Sunday, 13 December 2015

Traversing Kennon Road On A Friday Morning


Traversing Kennon Road On A Friday Morning

         By 8:30 a.m., we were at Camp One in Saitan, Rosario, La Union. Driving a Toyota Vios, I pulled off to the side of the national road that leads to Baguio City. I was counting the numerous toll fees paid from the entrance at Mindanao Avenue to the ultimate exit point in Urdaneta, Pangasinan: Mindanao Ave Toll Booth - P45; NLEX Dao Exit - P173; SCTEX Exit-P104; Tarlac-Pangasinan Expressway(Urdaneta Exit) -P216; Grand Total - P538. Multiply this by 2 as you will pay the same amount on your way back.

         At exactly 8:45 a.m., when the sun was shining bright and with its rays bouncing off the welcome landmark of Benguet Province, we began our assault of Kennon Road. There were not too many vehicles that Friday morning. One portion of the road, before reaching Twin Peaks, was wet as water was cascading down the wall of the mountain that was too close to the road. Clearly seen were safety barriers and warning signages at every dangerous cliff and bend.

         At Camp 6, it was all too quiet at what used to be mining sites of Black Mountain Inc. and Benguet Exploration as these two companies had ceased operations many years back. Houses of ex-miners have remained close to the road or near the mountain slope. About 500 meters away, vehicles were making a brief stopover at the area near the famed Lion's Head. Visitors were taking souvenir shots.

         Right after the Lion's Head, I shifted to low gear as I was about to negotiate a very steep ascent which was followed by a narrow, sharp curve. Normally, drivers of vehicles on the way down give way to those going up. I was given the same road courtesy. It turned out to be smooth and easy and in 10 minutes we were entering Baguio City. I pulled over again near the viewing deck, looked at the stunning view of the zigzag road, walked down the concrete stairs and made a hand salute in front of the bust of Colonel Lyman Kennon, the man credited for building Kennon Road through persistence and determination.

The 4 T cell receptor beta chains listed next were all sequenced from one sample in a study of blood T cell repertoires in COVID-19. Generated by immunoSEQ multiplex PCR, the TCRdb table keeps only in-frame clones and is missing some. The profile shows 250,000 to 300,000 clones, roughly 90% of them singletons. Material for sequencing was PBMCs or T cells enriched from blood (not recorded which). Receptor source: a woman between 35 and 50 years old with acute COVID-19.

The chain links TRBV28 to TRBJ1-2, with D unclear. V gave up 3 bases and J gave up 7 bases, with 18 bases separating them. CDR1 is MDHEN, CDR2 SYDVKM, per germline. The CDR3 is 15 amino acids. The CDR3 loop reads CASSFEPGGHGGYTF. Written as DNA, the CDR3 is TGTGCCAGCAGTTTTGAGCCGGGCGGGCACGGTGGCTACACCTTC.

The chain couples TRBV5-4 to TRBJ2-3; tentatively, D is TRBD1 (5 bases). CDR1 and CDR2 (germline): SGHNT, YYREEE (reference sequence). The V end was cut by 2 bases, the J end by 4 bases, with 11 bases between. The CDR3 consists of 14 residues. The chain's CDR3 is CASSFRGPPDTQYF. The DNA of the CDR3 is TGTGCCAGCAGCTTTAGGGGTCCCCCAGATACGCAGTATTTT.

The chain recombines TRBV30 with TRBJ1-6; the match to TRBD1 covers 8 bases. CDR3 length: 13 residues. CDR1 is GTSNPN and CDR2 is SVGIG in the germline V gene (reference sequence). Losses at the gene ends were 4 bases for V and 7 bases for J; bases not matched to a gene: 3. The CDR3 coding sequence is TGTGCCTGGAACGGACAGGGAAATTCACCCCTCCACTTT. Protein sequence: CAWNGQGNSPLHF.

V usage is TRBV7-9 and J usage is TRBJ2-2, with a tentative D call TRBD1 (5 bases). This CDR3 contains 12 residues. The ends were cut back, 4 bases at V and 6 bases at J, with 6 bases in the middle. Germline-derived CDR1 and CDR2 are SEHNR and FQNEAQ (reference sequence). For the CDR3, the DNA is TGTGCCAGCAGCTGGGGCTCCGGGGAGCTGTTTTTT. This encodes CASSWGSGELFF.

- Konted

The territory of Benguet Province starts here.
Kennon Road toll booth. Only light vehicles are allowed to use Kennon Road. Cars are charged P15 each. Distance of  Kennon Road from Camp One to Camp Eight is 34 kilometers.

First of several steel bridges on the way up to Baguio City

Water cascading mainly during the rainy season

Road is too close to the rocky portion of the mountain.

Kennon Road follows the course or flow of the enchanted Bued River.

Vehicles bound for the lowlands.

Do not ignore warning signs. It took several years to build Kennon Road. Many lives were lost.

Another steel bridge along Kennon Road

An overloaded jeepney on the way up to the city

Houses built on mountain slopes

The Lion's Head at Camp Six. 
View of Kennon Road from the  top

The bust of Colonel Lyman Kennon dubbed as the builder of what used to be called Benguet Road.

Distance of Baguio City from Manila is 250 kilometers. Km 250 marker is near Baguio City Hall.
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Monday, 30 November 2015

Baguio City RevisitedI


Baguio City Revisited


        There were lights. And they were lights beaming from the headlamps of vehicles passing through Session Road. I was looking for neon signs of cafes, bars and restos I used to frequent in the old days. They were hangouts where one could play darts, listen to folk songs and drink a few bottles of San Miguel. Unfortunately, most of them had closed shop with fast food chains taking over. It was past 9 pm and most parts of Session Road were dimly lit. 



         The next day, I was haggling with the boatman at the man-made lagoon at Burnham Park. Burnham Park is now enclosed in steel fences. He was saying that rental fee for a flat top boat was P150 per 1/2 hour. He would do the rowing. Chewing bethel nut, he spit it out and then presented another option: Pay only P100 and ride the boat as long as you want but passengers will row. I picked the first proposal.